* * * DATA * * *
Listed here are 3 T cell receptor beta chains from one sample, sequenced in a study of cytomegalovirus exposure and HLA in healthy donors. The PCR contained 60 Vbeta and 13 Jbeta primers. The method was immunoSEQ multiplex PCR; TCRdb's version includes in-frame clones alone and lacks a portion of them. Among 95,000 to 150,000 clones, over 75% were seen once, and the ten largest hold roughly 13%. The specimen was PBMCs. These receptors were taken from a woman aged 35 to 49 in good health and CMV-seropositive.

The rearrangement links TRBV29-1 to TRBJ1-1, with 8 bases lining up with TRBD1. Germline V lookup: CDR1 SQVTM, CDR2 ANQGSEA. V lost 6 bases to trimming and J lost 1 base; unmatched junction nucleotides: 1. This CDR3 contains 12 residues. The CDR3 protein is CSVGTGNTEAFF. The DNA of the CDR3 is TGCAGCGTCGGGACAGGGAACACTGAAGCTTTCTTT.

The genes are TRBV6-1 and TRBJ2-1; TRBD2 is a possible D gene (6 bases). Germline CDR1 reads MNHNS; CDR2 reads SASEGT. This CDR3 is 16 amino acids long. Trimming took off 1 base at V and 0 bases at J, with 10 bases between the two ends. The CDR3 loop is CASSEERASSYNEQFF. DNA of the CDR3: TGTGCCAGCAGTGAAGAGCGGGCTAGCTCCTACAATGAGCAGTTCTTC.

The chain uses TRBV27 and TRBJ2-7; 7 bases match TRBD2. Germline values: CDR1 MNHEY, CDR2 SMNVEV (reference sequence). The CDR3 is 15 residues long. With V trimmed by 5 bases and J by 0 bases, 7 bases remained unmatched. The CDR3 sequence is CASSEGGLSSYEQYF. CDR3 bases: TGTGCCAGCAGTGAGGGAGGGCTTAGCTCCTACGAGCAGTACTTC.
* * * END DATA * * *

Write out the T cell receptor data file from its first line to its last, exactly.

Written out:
Listed here are 3 T cell receptor beta chains from one sample, sequenced in a study of cytomegalovirus exposure and HLA in healthy donors. The PCR contained 60 Vbeta and 13 Jbeta primers. The method was immunoSEQ multiplex PCR; TCRdb's version includes in-frame clones alone and lacks a portion of them. Among 95,000 to 150,000 clones, over 75% were seen once, and the ten largest hold roughly 13%. The specimen was PBMCs. These receptors were taken from a woman aged 35 to 49 in good health and CMV-seropositive.

The rearrangement links TRBV29-1 to TRBJ1-1, with 8 bases lining up with TRBD1. Germline V lookup: CDR1 SQVTM, CDR2 ANQGSEA. V lost 6 bases to trimming and J lost 1 base; unmatched junction nucleotides: 1. This CDR3 contains 12 residues. The CDR3 protein is CSVGTGNTEAFF. The DNA of the CDR3 is TGCAGCGTCGGGACAGGGAACACTGAAGCTTTCTTT.

The genes are TRBV6-1 and TRBJ2-1; TRBD2 is a possible D gene (6 bases). Germline CDR1 reads MNHNS; CDR2 reads SASEGT. This CDR3 is 16 amino acids long. Trimming took off 1 base at V and 0 bases at J, with 10 bases between the two ends. The CDR3 loop is CASSEERASSYNEQFF. DNA of the CDR3: TGTGCCAGCAGTGAAGAGCGGGCTAGCTCCTACAATGAGCAGTTCTTC.

The chain uses TRBV27 and TRBJ2-7; 7 bases match TRBD2. Germline values: CDR1 MNHEY, CDR2 SMNVEV (reference sequence). The CDR3 is 15 residues long. With V trimmed by 5 bases and J by 0 bases, 7 bases remained unmatched. The CDR3 sequence is CASSEGGLSSYEQYF. CDR3 bases: TGTGCCAGCAGTGAGGGAGGGCTTAGCTCCTACGAGCAGTACTTC.